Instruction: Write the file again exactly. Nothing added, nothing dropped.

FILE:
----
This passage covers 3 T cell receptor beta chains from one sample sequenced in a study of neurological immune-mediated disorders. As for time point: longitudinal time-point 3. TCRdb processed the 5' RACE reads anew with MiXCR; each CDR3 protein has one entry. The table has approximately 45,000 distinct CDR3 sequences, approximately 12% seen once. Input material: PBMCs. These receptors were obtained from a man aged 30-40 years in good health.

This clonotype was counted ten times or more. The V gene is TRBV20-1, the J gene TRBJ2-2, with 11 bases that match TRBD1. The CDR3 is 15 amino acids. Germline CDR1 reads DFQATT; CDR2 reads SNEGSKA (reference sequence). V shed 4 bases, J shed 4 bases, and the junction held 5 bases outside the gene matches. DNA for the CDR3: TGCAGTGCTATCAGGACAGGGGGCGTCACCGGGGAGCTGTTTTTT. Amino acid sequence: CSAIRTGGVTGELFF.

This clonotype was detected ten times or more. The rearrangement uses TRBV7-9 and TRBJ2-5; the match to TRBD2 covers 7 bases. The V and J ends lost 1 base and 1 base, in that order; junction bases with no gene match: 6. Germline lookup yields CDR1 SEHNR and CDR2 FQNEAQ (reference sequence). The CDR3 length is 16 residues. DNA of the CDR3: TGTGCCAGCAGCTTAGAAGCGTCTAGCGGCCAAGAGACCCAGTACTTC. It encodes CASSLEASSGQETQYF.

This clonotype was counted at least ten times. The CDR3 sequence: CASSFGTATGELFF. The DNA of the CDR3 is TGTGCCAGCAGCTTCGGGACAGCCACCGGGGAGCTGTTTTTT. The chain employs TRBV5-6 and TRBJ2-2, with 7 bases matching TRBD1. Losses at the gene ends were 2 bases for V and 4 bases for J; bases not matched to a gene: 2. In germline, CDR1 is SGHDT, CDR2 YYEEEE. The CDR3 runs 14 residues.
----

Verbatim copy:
This passage covers 3 T cell receptor beta chains from one sample sequenced in a study of neurological immune-mediated disorders. As for time point: longitudinal time-point 3. TCRdb processed the 5' RACE reads anew with MiXCR; each CDR3 protein has one entry. The table has approximately 45,000 distinct CDR3 sequences, approximately 12% seen once. Input material: PBMCs. These receptors were obtained from a man aged 30-40 years in good health.

This clonotype was counted ten times or more. The V gene is TRBV20-1, the J gene TRBJ2-2, with 11 bases that match TRBD1. The CDR3 is 15 amino acids. Germline CDR1 reads DFQATT; CDR2 reads SNEGSKA (reference sequence). V shed 4 bases, J shed 4 bases, and the junction held 5 bases outside the gene matches. DNA for the CDR3: TGCAGTGCTATCAGGACAGGGGGCGTCACCGGGGAGCTGTTTTTT. Amino acid sequence: CSAIRTGGVTGELFF.

This clonotype was detected ten times or more. The rearrangement uses TRBV7-9 and TRBJ2-5; the match to TRBD2 covers 7 bases. The V and J ends lost 1 base and 1 base, in that order; junction bases with no gene match: 6. Germline lookup yields CDR1 SEHNR and CDR2 FQNEAQ (reference sequence). The CDR3 length is 16 residues. DNA of the CDR3: TGTGCCAGCAGCTTAGAAGCGTCTAGCGGCCAAGAGACCCAGTACTTC. It encodes CASSLEASSGQETQYF.

This clonotype was counted at least ten times. The CDR3 sequence: CASSFGTATGELFF. The DNA of the CDR3 is TGTGCCAGCAGCTTCGGGACAGCCACCGGGGAGCTGTTTTTT. The chain employs TRBV5-6 and TRBJ2-2, with 7 bases matching TRBD1. Losses at the gene ends were 2 bases for V and 4 bases for J; bases not matched to a gene: 2. In germline, CDR1 is SGHDT, CDR2 YYEEEE. The CDR3 runs 14 residues.